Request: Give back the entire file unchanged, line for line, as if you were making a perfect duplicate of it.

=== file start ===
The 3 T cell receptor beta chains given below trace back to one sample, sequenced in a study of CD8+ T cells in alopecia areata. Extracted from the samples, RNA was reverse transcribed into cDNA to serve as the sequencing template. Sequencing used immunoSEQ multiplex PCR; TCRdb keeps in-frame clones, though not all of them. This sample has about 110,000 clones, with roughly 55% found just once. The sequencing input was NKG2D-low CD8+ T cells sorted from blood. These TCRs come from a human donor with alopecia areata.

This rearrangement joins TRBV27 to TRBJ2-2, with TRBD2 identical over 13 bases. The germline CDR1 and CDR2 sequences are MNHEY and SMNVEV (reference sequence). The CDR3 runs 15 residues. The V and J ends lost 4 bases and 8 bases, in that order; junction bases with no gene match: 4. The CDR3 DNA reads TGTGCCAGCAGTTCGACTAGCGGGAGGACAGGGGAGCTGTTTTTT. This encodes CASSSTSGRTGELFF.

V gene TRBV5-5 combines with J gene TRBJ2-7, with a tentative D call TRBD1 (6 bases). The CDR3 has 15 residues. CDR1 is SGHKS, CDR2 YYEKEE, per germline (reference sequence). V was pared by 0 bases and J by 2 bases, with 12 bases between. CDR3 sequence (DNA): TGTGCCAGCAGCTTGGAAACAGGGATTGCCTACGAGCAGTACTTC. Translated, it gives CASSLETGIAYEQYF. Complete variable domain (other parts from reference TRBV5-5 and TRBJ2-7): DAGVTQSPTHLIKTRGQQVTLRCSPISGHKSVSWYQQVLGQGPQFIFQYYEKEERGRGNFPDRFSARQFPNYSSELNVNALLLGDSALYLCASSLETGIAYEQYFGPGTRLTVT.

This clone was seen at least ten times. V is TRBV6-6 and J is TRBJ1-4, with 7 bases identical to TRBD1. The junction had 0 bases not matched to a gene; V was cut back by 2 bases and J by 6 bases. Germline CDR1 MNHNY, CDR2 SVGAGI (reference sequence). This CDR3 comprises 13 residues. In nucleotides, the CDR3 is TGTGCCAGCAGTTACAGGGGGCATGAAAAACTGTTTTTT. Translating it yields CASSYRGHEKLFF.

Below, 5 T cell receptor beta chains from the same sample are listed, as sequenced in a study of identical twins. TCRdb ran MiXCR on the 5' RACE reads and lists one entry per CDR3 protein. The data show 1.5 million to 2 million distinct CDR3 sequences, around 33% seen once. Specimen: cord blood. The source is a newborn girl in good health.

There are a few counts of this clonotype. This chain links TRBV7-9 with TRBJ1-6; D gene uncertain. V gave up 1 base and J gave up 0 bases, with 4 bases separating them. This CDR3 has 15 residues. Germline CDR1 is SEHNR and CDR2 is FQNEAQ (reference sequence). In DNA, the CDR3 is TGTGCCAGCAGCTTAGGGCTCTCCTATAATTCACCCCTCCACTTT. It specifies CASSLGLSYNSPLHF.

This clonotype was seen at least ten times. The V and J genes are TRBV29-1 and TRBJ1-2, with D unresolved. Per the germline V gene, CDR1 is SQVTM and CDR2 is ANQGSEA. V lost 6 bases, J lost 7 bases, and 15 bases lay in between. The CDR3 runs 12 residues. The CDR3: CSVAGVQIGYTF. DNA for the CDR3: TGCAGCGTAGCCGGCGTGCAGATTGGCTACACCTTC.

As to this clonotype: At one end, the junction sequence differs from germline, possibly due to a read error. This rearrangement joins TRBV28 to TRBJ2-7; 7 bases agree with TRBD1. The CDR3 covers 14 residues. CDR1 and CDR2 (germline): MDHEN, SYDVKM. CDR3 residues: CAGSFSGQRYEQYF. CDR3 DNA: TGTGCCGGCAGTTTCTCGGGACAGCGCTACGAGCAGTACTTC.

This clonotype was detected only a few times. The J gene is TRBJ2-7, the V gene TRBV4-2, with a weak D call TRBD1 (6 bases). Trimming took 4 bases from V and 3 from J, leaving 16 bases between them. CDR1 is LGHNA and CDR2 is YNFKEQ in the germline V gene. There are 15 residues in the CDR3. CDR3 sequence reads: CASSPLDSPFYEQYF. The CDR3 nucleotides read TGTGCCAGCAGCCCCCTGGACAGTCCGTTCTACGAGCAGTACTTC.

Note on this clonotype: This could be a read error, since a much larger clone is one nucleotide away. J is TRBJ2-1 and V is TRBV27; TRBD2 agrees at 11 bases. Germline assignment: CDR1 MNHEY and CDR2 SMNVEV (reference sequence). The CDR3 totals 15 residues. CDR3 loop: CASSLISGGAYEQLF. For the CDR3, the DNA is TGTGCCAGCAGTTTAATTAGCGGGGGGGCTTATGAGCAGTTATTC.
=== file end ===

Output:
The 3 T cell receptor beta chains given below trace back to one sample, sequenced in a study of CD8+ T cells in alopecia areata. Extracted from the samples, RNA was reverse transcribed into cDNA to serve as the sequencing template. Sequencing used immunoSEQ multiplex PCR; TCRdb keeps in-frame clones, though not all of them. This sample has about 110,000 clones, with roughly 55% found just once. The sequencing input was NKG2D-low CD8+ T cells sorted from blood. These TCRs come from a human donor with alopecia areata.

This rearrangement joins TRBV27 to TRBJ2-2, with TRBD2 identical over 13 bases. The germline CDR1 and CDR2 sequences are MNHEY and SMNVEV (reference sequence). The CDR3 runs 15 residues. The V and J ends lost 4 bases and 8 bases, in that order; junction bases with no gene match: 4. The CDR3 DNA reads TGTGCCAGCAGTTCGACTAGCGGGAGGACAGGGGAGCTGTTTTTT. This encodes CASSSTSGRTGELFF.

V gene TRBV5-5 combines with J gene TRBJ2-7, with a tentative D call TRBD1 (6 bases). The CDR3 has 15 residues. CDR1 is SGHKS, CDR2 YYEKEE, per germline (reference sequence). V was pared by 0 bases and J by 2 bases, with 12 bases between. CDR3 sequence (DNA): TGTGCCAGCAGCTTGGAAACAGGGATTGCCTACGAGCAGTACTTC. Translated, it gives CASSLETGIAYEQYF. Complete variable domain (other parts from reference TRBV5-5 and TRBJ2-7): DAGVTQSPTHLIKTRGQQVTLRCSPISGHKSVSWYQQVLGQGPQFIFQYYEKEERGRGNFPDRFSARQFPNYSSELNVNALLLGDSALYLCASSLETGIAYEQYFGPGTRLTVT.

This clone was seen at least ten times. V is TRBV6-6 and J is TRBJ1-4, with 7 bases identical to TRBD1. The junction had 0 bases not matched to a gene; V was cut back by 2 bases and J by 6 bases. Germline CDR1 MNHNY, CDR2 SVGAGI (reference sequence). This CDR3 comprises 13 residues. In nucleotides, the CDR3 is TGTGCCAGCAGTTACAGGGGGCATGAAAAACTGTTTTTT. Translating it yields CASSYRGHEKLFF.

Below, 5 T cell receptor beta chains from the same sample are listed, as sequenced in a study of identical twins. TCRdb ran MiXCR on the 5' RACE reads and lists one entry per CDR3 protein. The data show 1.5 million to 2 million distinct CDR3 sequences, around 33% seen once. Specimen: cord blood. The source is a newborn girl in good health.

There are a few counts of this clonotype. This chain links TRBV7-9 with TRBJ1-6; D gene uncertain. V gave up 1 base and J gave up 0 bases, with 4 bases separating them. This CDR3 has 15 residues. Germline CDR1 is SEHNR and CDR2 is FQNEAQ (reference sequence). In DNA, the CDR3 is TGTGCCAGCAGCTTAGGGCTCTCCTATAATTCACCCCTCCACTTT. It specifies CASSLGLSYNSPLHF.

This clonotype was seen at least ten times. The V and J genes are TRBV29-1 and TRBJ1-2, with D unresolved. Per the germline V gene, CDR1 is SQVTM and CDR2 is ANQGSEA. V lost 6 bases, J lost 7 bases, and 15 bases lay in between. The CDR3 runs 12 residues. The CDR3: CSVAGVQIGYTF. DNA for the CDR3: TGCAGCGTAGCCGGCGTGCAGATTGGCTACACCTTC.

As to this clonotype: At one end, the junction sequence differs from germline, possibly due to a read error. This rearrangement joins TRBV28 to TRBJ2-7; 7 bases agree with TRBD1. The CDR3 covers 14 residues. CDR1 and CDR2 (germline): MDHEN, SYDVKM. CDR3 residues: CAGSFSGQRYEQYF. CDR3 DNA: TGTGCCGGCAGTTTCTCGGGACAGCGCTACGAGCAGTACTTC.

This clonotype was detected only a few times. The J gene is TRBJ2-7, the V gene TRBV4-2, with a weak D call TRBD1 (6 bases). Trimming took 4 bases from V and 3 from J, leaving 16 bases between them. CDR1 is LGHNA and CDR2 is YNFKEQ in the germline V gene. There are 15 residues in the CDR3. CDR3 sequence reads: CASSPLDSPFYEQYF. The CDR3 nucleotides read TGTGCCAGCAGCCCCCTGGACAGTCCGTTCTACGAGCAGTACTTC.

Note on this clonotype: This could be a read error, since a much larger clone is one nucleotide away. J is TRBJ2-1 and V is TRBV27; TRBD2 agrees at 11 bases. Germline assignment: CDR1 MNHEY and CDR2 SMNVEV (reference sequence). The CDR3 totals 15 residues. CDR3 loop: CASSLISGGAYEQLF. For the CDR3, the DNA is TGTGCCAGCAGTTTAATTAGCGGGGGGGCTTATGAGCAGTTATTC.